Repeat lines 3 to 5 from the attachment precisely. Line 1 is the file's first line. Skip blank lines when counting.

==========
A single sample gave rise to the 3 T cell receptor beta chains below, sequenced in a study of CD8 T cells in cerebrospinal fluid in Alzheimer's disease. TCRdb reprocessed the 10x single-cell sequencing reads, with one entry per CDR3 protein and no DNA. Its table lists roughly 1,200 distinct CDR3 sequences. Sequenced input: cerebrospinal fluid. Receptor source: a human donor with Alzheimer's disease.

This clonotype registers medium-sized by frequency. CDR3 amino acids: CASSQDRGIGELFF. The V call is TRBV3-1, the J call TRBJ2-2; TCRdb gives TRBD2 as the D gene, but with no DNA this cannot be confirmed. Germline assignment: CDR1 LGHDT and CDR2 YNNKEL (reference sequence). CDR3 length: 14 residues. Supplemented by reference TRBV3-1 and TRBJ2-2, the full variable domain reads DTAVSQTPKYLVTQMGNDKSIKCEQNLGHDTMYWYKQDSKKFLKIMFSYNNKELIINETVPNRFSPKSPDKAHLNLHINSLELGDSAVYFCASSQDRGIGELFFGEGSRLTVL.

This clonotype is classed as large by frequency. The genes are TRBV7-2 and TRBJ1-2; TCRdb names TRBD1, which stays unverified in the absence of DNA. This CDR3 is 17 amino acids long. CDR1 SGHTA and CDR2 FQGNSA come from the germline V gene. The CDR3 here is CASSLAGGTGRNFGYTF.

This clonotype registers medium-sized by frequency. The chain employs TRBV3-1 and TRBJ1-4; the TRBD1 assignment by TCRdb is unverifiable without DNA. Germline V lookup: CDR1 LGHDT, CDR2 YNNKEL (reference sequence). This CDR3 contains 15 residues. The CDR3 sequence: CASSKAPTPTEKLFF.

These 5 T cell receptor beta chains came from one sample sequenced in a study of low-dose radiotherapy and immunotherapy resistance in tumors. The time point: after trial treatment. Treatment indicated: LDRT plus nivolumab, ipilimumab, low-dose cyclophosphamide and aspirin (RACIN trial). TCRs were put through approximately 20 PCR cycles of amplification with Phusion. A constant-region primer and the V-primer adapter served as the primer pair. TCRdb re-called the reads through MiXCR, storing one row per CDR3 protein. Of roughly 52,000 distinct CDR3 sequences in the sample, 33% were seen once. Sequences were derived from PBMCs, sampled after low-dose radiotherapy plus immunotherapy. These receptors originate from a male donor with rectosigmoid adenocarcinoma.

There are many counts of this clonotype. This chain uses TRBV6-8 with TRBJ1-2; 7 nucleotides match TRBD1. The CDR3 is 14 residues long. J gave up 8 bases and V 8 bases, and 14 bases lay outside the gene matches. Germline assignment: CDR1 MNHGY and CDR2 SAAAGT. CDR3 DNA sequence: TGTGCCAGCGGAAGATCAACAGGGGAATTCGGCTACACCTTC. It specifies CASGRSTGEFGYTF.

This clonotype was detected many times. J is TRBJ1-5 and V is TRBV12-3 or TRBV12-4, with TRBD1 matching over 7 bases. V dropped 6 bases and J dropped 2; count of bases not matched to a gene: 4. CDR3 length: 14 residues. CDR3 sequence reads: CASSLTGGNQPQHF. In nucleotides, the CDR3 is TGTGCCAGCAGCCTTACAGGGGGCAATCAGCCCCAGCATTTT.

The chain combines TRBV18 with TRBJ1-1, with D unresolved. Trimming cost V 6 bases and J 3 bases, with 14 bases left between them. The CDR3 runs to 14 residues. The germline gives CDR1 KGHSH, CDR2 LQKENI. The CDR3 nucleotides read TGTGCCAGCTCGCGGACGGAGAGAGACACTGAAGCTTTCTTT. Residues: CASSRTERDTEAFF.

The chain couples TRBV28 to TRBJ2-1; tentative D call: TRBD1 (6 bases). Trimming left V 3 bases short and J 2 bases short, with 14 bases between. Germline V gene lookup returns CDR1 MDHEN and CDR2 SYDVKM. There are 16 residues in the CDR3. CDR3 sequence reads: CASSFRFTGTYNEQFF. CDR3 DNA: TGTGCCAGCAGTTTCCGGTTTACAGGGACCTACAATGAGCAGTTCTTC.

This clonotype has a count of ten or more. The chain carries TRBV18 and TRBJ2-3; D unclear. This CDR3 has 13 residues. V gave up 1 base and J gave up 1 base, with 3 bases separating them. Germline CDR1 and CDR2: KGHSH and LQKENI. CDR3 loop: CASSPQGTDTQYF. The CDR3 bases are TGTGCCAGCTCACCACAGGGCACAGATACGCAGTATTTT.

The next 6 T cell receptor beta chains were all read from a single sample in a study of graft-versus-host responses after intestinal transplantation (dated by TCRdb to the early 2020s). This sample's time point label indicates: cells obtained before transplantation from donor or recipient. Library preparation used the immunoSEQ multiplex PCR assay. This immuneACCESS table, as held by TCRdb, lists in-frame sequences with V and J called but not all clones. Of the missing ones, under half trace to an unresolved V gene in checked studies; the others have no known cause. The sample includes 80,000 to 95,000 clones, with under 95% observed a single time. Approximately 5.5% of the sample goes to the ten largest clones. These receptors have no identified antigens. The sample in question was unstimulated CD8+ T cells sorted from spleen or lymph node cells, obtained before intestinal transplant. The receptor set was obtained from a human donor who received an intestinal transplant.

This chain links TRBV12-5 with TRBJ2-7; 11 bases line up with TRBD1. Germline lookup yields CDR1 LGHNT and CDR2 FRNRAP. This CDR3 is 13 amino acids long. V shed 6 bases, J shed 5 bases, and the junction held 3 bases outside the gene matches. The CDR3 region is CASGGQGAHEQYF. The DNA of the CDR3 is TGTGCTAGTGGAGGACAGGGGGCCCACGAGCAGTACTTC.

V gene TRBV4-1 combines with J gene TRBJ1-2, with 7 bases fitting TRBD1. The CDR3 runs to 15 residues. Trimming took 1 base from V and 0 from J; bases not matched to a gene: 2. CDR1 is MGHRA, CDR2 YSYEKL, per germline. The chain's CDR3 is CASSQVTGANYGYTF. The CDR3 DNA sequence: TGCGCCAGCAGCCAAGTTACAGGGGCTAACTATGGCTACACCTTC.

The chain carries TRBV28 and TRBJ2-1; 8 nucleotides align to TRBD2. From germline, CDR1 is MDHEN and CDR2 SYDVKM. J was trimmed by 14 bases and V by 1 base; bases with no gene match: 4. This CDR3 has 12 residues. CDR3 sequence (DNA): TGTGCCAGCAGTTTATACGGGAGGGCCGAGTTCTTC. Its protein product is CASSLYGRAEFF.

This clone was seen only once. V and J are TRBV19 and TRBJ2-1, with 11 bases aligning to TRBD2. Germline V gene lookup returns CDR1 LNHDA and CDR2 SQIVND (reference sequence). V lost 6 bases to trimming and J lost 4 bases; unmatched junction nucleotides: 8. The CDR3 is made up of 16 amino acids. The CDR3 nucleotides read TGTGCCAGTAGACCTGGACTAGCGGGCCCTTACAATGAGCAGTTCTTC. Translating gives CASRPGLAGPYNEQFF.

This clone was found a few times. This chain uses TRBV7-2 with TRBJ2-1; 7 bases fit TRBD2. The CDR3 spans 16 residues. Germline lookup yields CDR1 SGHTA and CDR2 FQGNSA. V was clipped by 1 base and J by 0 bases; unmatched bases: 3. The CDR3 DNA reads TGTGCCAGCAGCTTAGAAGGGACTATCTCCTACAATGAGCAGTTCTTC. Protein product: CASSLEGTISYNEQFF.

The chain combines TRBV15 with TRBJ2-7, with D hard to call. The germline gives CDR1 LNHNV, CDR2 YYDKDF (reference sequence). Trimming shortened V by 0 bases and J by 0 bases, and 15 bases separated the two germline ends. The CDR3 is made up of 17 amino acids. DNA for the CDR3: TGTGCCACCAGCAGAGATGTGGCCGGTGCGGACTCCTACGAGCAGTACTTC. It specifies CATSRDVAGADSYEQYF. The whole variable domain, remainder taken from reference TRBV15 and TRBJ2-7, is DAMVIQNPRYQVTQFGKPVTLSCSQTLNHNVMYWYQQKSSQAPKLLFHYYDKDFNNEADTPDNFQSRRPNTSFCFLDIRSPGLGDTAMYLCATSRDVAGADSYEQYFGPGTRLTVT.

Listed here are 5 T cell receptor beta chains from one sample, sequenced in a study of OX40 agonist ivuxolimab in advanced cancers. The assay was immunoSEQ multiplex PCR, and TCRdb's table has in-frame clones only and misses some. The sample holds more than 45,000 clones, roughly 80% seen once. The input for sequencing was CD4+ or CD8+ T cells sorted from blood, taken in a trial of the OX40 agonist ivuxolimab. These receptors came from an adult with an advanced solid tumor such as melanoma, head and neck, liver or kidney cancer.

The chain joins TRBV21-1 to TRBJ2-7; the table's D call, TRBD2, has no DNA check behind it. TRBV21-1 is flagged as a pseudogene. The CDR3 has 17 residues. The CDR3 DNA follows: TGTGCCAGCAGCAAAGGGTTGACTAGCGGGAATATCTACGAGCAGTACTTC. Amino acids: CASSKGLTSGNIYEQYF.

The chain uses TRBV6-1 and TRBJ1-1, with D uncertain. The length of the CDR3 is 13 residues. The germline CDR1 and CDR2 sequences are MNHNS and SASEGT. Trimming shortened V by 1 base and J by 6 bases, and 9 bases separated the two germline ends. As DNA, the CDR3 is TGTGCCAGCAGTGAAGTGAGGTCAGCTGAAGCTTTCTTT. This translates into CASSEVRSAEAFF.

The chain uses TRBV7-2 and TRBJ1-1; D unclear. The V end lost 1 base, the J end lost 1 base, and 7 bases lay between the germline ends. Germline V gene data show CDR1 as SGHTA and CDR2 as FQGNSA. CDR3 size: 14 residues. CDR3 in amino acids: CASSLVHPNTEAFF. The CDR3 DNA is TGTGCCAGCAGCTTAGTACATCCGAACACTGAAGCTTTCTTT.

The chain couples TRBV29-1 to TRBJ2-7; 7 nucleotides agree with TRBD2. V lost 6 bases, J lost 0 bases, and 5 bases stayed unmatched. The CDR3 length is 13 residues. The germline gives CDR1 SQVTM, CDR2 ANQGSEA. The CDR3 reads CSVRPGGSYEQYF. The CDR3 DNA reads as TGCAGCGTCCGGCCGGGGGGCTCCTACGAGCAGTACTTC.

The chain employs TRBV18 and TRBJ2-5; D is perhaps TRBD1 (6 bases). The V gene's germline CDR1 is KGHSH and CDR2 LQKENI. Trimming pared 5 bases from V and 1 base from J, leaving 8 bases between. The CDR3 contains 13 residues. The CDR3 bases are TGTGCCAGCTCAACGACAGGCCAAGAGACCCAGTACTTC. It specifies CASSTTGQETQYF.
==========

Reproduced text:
This clonotype is classed as large by frequency. The genes are TRBV7-2 and TRBJ1-2; TCRdb names TRBD1, which stays unverified in the absence of DNA. This CDR3 is 17 amino acids long. CDR1 SGHTA and CDR2 FQGNSA come from the germline V gene. The CDR3 here is CASSLAGGTGRNFGYTF.

This clonotype registers medium-sized by frequency. The chain employs TRBV3-1 and TRBJ1-4; the TRBD1 assignment by TCRdb is unverifiable without DNA. Germline V lookup: CDR1 LGHDT, CDR2 YNNKEL (reference sequence). This CDR3 contains 15 residues. The CDR3 sequence: CASSKAPTPTEKLFF.

These 5 T cell receptor beta chains came from one sample sequenced in a study of low-dose radiotherapy and immunotherapy resistance in tumors. The time point: after trial treatment. Treatment indicated: LDRT plus nivolumab, ipilimumab, low-dose cyclophosphamide and aspirin (RACIN trial). TCRs were put through approximately 20 PCR cycles of amplification with Phusion. A constant-region primer and the V-primer adapter served as the primer pair. TCRdb re-called the reads through MiXCR, storing one row per CDR3 protein. Of roughly 52,000 distinct CDR3 sequences in the sample, 33% were seen once. Sequences were derived from PBMCs, sampled after low-dose radiotherapy plus immunotherapy. These receptors originate from a male donor with rectosigmoid adenocarcinoma.